If you do the calcs, you can perhaps consider adding a \$22\:\text{mF}\$ capacitor with a voltage rating of over \$10\:\text{V}\$, placed in parallel to the \$9\:\text{V}\$ battery. That may work. But they do cost some money and they aren't small.

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    \$\begingroup\$ I think the best answer would be to use a bunch of AAs, at minimum, instead of an alkaline 9V. A lithium or NiMH 9V might also work. \$\endgroup\$ – Hearth Mar 26 at 12:23
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    \$\begingroup\$ @Hearth I agree. What got me started on Estes was watching folks haul car batteries to a launch site. I wondered how I might use a CR2032! I contacted the primary engineer at Estes and we talked for a while. Afterwards, he sent me their specifications and a huge box full of thousands of igniters to test. I can now say that it is possible to use a \$500\:\mu\text{A}\$ draw from a CR2032 (well, well within its specs) and deliver the needed pulse to the igniter. There is a problem to solve. And the hard problem isn't the switcher. That's an easy part. I wonder who can finger the hard part. \$\endgroup\$ – jonk 2 days ago
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Back when I was into model rockets I had a commercially made launch controller. That used 4 D cells in series. These have a much higher capacity than the small 9 volt cells do. Push the button and the igniter in the rocket motor would burst into flames the instant I pushed the button. I have no idea how much current it actually drew. The igniters were destroyed in the process so holding down the button even for several seconds didn't matter as they stopped drawing current during the launch. If I remember correctly the ones I bought only needed 3 volts. I can't check my launch controller, tossed it decades ago.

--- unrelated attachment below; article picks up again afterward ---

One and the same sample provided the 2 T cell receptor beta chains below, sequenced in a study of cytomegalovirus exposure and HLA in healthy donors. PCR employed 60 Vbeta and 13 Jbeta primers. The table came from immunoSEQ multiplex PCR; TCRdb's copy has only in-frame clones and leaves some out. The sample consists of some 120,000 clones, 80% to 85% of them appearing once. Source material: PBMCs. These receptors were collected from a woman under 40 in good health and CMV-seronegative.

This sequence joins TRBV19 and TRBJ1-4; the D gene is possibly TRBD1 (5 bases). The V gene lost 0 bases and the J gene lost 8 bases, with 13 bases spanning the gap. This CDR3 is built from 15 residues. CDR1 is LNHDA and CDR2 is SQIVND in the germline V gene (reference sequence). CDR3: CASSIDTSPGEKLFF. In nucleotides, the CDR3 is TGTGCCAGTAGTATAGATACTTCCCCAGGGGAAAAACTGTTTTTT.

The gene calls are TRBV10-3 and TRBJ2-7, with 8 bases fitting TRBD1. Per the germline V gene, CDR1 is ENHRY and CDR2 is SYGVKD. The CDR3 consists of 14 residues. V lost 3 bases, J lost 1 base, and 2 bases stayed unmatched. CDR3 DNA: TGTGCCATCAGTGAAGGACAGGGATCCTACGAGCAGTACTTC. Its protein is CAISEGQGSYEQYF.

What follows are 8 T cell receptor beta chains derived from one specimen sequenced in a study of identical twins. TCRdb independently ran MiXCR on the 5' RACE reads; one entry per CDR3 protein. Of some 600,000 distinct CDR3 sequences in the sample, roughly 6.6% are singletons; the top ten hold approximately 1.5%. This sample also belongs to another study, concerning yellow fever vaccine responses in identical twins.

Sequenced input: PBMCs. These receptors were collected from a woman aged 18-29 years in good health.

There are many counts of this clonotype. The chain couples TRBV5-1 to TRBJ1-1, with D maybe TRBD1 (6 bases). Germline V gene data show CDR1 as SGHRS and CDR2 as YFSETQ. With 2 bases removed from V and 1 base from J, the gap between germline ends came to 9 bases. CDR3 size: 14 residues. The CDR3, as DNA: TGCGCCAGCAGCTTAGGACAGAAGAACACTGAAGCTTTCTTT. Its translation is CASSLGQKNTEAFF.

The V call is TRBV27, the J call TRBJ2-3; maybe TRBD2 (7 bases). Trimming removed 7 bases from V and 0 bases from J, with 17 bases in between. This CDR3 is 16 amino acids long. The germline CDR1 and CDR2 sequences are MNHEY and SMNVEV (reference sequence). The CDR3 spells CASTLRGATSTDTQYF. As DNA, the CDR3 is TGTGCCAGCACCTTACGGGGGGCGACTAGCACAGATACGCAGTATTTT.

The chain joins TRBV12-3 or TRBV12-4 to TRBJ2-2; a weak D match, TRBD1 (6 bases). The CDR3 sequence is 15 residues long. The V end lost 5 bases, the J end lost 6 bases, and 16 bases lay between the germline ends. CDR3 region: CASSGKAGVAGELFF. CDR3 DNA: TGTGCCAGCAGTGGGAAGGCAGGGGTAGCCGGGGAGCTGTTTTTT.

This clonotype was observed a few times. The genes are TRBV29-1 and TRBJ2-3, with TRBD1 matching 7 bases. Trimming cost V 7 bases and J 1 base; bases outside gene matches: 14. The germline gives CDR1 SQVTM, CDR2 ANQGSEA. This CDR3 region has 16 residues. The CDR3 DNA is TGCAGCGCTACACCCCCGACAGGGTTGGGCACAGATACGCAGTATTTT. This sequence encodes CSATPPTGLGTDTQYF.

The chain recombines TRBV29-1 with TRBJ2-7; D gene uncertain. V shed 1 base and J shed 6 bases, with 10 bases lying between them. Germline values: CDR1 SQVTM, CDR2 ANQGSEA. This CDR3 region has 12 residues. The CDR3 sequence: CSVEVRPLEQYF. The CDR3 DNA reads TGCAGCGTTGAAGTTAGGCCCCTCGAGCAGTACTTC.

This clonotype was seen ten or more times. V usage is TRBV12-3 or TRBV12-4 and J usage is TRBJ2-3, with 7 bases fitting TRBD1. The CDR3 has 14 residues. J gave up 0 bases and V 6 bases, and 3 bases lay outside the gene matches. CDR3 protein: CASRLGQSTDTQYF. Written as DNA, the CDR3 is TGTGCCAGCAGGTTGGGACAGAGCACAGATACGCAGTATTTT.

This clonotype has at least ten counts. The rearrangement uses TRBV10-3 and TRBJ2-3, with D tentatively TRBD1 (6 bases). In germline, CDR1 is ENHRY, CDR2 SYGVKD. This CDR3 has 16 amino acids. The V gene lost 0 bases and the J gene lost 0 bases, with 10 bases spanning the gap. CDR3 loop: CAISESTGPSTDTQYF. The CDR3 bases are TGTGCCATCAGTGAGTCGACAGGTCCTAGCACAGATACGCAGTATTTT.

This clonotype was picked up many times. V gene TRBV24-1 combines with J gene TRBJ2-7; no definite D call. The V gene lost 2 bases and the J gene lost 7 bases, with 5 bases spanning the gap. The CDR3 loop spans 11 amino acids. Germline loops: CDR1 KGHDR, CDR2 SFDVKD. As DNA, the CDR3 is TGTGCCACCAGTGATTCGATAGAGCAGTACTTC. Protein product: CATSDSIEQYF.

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Its hard to say without knowing the details of the fuses you are trying to ignite.

Here are a few battery choices. In general rechargeable NiMh batteries will have much lower output impedance than alkaline. AA or AAA batteries will have lower output impedance than 9V batteries.

Taking the Duracell MN1604 as a typical example of an alkaline 9V battery. The internal resistance is about 2.3 ohms at full charge.

At 2A discharge the output voltage would be 9V - 2.3 ohms * 2A = 4.4V.

https://d2ei442zrkqy2u.cloudfront.net/wp-content/uploads/2016/03/MN1604_US_CT1.pdf